“The desert takes our men from us, and they don’t always return, “ she said. “We know that, and we are used to it. Those who don’t return become a part of the clouds, a part of the animals that hide in the ravines and of the water that comes from the earth. They become everything… they become the Soul of the World. ” -The Alchemist (p. 101)
Everything that exists is made up of atoms. Atoms bond, share their electrons, creating different organic and inorganic molecules. Those molecules go one and make up the grass, the rocks, the tv set in our living rooms, the books we read; they make up us too.
When bonds break, atoms take back their electrons. Based on probability, the chances are the electron that the atom gets back upon a bond breaking, isn’t the same exact electron it initially had contributed to the bond. Thus, an initial electron of oxygen could now be the electron making up the hydrogen atom. An electron once making up an atom of hydrogen in the sea water might today be an electron belonging to an iron atom inside our very own blood. Electrons circle the universe. Matter circles the universe.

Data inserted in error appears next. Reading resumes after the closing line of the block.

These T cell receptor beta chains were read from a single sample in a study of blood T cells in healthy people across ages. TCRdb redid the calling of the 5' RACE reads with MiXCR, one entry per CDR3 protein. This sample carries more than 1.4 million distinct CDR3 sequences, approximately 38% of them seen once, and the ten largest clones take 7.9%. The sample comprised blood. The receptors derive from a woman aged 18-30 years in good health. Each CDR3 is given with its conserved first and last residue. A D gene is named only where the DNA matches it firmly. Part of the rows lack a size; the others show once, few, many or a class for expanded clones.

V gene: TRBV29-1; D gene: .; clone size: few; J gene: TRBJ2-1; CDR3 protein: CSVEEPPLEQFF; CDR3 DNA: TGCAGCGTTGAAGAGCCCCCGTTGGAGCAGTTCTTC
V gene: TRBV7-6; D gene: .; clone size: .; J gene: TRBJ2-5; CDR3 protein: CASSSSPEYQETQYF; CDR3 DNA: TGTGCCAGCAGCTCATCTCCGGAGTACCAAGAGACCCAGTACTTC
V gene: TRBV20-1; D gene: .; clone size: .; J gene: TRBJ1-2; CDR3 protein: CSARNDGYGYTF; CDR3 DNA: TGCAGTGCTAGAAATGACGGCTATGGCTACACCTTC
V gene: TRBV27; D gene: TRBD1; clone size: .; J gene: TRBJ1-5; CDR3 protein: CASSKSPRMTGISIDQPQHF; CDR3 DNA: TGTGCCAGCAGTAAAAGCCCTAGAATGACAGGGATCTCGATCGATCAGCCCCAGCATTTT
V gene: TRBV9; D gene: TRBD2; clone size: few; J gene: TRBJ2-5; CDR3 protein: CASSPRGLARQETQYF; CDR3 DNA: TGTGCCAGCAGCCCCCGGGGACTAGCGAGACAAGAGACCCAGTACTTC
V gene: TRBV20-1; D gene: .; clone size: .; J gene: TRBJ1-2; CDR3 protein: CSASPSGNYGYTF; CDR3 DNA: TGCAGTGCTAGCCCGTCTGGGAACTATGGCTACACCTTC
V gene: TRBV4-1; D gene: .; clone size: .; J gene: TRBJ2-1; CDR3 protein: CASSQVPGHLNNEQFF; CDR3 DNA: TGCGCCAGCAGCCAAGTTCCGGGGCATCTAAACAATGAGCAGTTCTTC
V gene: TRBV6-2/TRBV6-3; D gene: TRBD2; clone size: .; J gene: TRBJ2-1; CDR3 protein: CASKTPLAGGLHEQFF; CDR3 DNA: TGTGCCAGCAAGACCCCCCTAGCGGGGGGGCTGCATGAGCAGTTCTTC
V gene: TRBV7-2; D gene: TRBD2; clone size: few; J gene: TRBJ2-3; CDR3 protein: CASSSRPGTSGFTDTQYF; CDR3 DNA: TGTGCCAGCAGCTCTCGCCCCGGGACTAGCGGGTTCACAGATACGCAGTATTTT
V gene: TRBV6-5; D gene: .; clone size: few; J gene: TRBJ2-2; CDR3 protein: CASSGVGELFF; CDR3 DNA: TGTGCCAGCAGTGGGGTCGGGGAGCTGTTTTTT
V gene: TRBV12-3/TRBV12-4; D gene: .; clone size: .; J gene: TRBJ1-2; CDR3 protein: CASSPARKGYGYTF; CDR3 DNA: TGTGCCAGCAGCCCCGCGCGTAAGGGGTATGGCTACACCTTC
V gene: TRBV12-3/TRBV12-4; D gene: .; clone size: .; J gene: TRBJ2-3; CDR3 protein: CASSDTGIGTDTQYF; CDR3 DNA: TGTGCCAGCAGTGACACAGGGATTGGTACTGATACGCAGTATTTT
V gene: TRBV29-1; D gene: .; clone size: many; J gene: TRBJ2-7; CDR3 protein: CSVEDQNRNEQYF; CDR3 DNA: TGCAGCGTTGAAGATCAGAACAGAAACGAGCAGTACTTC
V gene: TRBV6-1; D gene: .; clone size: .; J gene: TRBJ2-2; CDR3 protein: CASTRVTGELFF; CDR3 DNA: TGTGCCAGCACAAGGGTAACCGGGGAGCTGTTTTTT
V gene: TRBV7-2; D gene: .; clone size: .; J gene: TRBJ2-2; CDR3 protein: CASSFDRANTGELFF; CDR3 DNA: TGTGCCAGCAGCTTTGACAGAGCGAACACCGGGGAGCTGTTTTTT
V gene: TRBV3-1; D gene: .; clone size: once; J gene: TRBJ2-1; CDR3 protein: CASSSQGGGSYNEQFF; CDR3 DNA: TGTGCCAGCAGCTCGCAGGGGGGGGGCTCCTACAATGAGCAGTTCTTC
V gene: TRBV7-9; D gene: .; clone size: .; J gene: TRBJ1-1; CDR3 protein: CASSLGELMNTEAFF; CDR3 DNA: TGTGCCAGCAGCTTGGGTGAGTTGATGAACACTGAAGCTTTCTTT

What if an atom in my body, and an atom in your body, made up the body of a single person a thousand years ago? Then, in a sense, you and me were one once, and might be one once again.
We are made up of the same matter. We inevitably die, and the matter that made us, goes on and becomes part of many other organisms and objects. As Fatima mentions, the men that don’t return become part of everything surrounding us. In essence, we are one, changing forms, evolving, existing. We are the Soul of the World.
Food for thought:
If an atom in my body, once belonged to a plant, doesn’t that make the plant and me equals? If we love ourselves, doesn’t it make sense to equally love that plant and everything surrounding us. Shouldn’t we take care of the planet as much as we take care of ourselves? Afterall, aren’t we one?